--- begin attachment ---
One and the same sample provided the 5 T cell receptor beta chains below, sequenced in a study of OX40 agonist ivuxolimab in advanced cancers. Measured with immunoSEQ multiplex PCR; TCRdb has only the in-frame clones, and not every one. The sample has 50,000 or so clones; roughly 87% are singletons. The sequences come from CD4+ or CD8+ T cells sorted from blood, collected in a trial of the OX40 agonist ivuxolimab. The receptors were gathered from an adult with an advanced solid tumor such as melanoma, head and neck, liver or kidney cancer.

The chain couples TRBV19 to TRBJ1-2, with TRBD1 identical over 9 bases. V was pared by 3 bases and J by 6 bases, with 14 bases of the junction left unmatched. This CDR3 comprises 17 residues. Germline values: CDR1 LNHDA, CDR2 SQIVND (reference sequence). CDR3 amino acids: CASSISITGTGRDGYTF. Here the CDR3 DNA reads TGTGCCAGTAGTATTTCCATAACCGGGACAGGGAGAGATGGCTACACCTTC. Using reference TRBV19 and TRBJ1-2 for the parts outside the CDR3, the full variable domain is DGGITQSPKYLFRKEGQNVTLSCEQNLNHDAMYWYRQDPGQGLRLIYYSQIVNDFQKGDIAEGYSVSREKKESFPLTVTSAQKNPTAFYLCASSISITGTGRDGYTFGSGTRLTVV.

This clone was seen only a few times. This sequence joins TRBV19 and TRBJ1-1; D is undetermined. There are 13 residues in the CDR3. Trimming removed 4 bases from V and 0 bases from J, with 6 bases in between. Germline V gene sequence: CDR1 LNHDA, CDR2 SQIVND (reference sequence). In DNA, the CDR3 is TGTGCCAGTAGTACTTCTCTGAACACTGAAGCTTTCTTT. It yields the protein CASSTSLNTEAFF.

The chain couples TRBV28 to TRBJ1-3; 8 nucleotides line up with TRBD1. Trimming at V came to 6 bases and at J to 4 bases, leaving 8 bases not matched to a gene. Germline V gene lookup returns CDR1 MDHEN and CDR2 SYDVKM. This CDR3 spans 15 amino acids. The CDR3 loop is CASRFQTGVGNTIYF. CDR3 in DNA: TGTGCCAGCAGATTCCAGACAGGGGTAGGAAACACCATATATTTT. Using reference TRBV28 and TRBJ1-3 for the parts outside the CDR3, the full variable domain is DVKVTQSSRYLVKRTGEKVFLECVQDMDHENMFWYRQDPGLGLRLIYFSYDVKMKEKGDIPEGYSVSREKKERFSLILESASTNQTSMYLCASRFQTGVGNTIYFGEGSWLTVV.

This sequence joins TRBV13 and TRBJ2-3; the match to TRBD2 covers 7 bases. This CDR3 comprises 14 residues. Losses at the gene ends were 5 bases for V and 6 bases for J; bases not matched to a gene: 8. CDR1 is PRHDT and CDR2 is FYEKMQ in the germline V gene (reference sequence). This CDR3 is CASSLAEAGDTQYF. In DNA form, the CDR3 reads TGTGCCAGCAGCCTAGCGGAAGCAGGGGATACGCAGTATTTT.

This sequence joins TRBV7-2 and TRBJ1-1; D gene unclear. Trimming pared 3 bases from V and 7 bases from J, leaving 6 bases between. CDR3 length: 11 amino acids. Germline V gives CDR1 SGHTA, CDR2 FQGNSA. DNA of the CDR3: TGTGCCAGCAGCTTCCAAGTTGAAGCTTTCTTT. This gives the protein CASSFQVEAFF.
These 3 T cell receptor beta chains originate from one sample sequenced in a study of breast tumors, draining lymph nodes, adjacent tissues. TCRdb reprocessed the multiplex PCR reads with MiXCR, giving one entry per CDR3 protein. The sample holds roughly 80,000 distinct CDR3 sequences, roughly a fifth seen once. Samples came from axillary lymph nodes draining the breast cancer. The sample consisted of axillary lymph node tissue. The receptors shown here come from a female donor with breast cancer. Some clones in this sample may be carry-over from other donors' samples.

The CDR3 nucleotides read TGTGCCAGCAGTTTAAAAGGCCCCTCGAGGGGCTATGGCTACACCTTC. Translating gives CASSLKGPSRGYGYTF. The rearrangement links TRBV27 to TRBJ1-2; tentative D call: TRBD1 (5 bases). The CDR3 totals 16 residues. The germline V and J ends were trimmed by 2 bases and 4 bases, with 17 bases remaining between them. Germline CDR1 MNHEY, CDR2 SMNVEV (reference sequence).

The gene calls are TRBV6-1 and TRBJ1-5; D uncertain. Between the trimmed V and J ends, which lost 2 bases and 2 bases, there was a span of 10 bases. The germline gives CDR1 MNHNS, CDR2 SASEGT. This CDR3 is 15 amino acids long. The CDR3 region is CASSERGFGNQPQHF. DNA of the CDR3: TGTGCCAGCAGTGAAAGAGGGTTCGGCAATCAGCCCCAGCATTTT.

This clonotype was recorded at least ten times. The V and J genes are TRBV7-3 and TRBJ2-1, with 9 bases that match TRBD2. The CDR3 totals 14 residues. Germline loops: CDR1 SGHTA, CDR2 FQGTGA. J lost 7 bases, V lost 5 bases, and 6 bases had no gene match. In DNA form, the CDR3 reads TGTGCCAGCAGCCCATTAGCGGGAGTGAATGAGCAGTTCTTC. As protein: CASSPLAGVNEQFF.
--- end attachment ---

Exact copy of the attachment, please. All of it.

One and the same sample provided the 5 T cell receptor beta chains below, sequenced in a study of OX40 agonist ivuxolimab in advanced cancers. Measured with immunoSEQ multiplex PCR; TCRdb has only the in-frame clones, and not every one. The sample has 50,000 or so clones; roughly 87% are singletons. The sequences come from CD4+ or CD8+ T cells sorted from blood, collected in a trial of the OX40 agonist ivuxolimab. The receptors were gathered from an adult with an advanced solid tumor such as melanoma, head and neck, liver or kidney cancer.

The chain couples TRBV19 to TRBJ1-2, with TRBD1 identical over 9 bases. V was pared by 3 bases and J by 6 bases, with 14 bases of the junction left unmatched. This CDR3 comprises 17 residues. Germline values: CDR1 LNHDA, CDR2 SQIVND (reference sequence). CDR3 amino acids: CASSISITGTGRDGYTF. Here the CDR3 DNA reads TGTGCCAGTAGTATTTCCATAACCGGGACAGGGAGAGATGGCTACACCTTC. Using reference TRBV19 and TRBJ1-2 for the parts outside the CDR3, the full variable domain is DGGITQSPKYLFRKEGQNVTLSCEQNLNHDAMYWYRQDPGQGLRLIYYSQIVNDFQKGDIAEGYSVSREKKESFPLTVTSAQKNPTAFYLCASSISITGTGRDGYTFGSGTRLTVV.

This clone was seen only a few times. This sequence joins TRBV19 and TRBJ1-1; D is undetermined. There are 13 residues in the CDR3. Trimming removed 4 bases from V and 0 bases from J, with 6 bases in between. Germline V gene sequence: CDR1 LNHDA, CDR2 SQIVND (reference sequence). In DNA, the CDR3 is TGTGCCAGTAGTACTTCTCTGAACACTGAAGCTTTCTTT. It yields the protein CASSTSLNTEAFF.

The chain couples TRBV28 to TRBJ1-3; 8 nucleotides line up with TRBD1. Trimming at V came to 6 bases and at J to 4 bases, leaving 8 bases not matched to a gene. Germline V gene lookup returns CDR1 MDHEN and CDR2 SYDVKM. This CDR3 spans 15 amino acids. The CDR3 loop is CASRFQTGVGNTIYF. CDR3 in DNA: TGTGCCAGCAGATTCCAGACAGGGGTAGGAAACACCATATATTTT. Using reference TRBV28 and TRBJ1-3 for the parts outside the CDR3, the full variable domain is DVKVTQSSRYLVKRTGEKVFLECVQDMDHENMFWYRQDPGLGLRLIYFSYDVKMKEKGDIPEGYSVSREKKERFSLILESASTNQTSMYLCASRFQTGVGNTIYFGEGSWLTVV.

This sequence joins TRBV13 and TRBJ2-3; the match to TRBD2 covers 7 bases. This CDR3 comprises 14 residues. Losses at the gene ends were 5 bases for V and 6 bases for J; bases not matched to a gene: 8. CDR1 is PRHDT and CDR2 is FYEKMQ in the germline V gene (reference sequence). This CDR3 is CASSLAEAGDTQYF. In DNA form, the CDR3 reads TGTGCCAGCAGCCTAGCGGAAGCAGGGGATACGCAGTATTTT.

This sequence joins TRBV7-2 and TRBJ1-1; D gene unclear. Trimming pared 3 bases from V and 7 bases from J, leaving 6 bases between. CDR3 length: 11 amino acids. Germline V gives CDR1 SGHTA, CDR2 FQGNSA. DNA of the CDR3: TGTGCCAGCAGCTTCCAAGTTGAAGCTTTCTTT. This gives the protein CASSFQVEAFF.
These 3 T cell receptor beta chains originate from one sample sequenced in a study of breast tumors, draining lymph nodes, adjacent tissues. TCRdb reprocessed the multiplex PCR reads with MiXCR, giving one entry per CDR3 protein. The sample holds roughly 80,000 distinct CDR3 sequences, roughly a fifth seen once. Samples came from axillary lymph nodes draining the breast cancer. The sample consisted of axillary lymph node tissue. The receptors shown here come from a female donor with breast cancer. Some clones in this sample may be carry-over from other donors' samples.

The CDR3 nucleotides read TGTGCCAGCAGTTTAAAAGGCCCCTCGAGGGGCTATGGCTACACCTTC. Translating gives CASSLKGPSRGYGYTF. The rearrangement links TRBV27 to TRBJ1-2; tentative D call: TRBD1 (5 bases). The CDR3 totals 16 residues. The germline V and J ends were trimmed by 2 bases and 4 bases, with 17 bases remaining between them. Germline CDR1 MNHEY, CDR2 SMNVEV (reference sequence).

The gene calls are TRBV6-1 and TRBJ1-5; D uncertain. Between the trimmed V and J ends, which lost 2 bases and 2 bases, there was a span of 10 bases. The germline gives CDR1 MNHNS, CDR2 SASEGT. This CDR3 is 15 amino acids long. The CDR3 region is CASSERGFGNQPQHF. DNA of the CDR3: TGTGCCAGCAGTGAAAGAGGGTTCGGCAATCAGCCCCAGCATTTT.

This clonotype was recorded at least ten times. The V and J genes are TRBV7-3 and TRBJ2-1, with 9 bases that match TRBD2. The CDR3 totals 14 residues. Germline loops: CDR1 SGHTA, CDR2 FQGTGA. J lost 7 bases, V lost 5 bases, and 6 bases had no gene match. In DNA form, the CDR3 reads TGTGCCAGCAGCCCATTAGCGGGAGTGAATGAGCAGTTCTTC. As protein: CASSPLAGVNEQFF.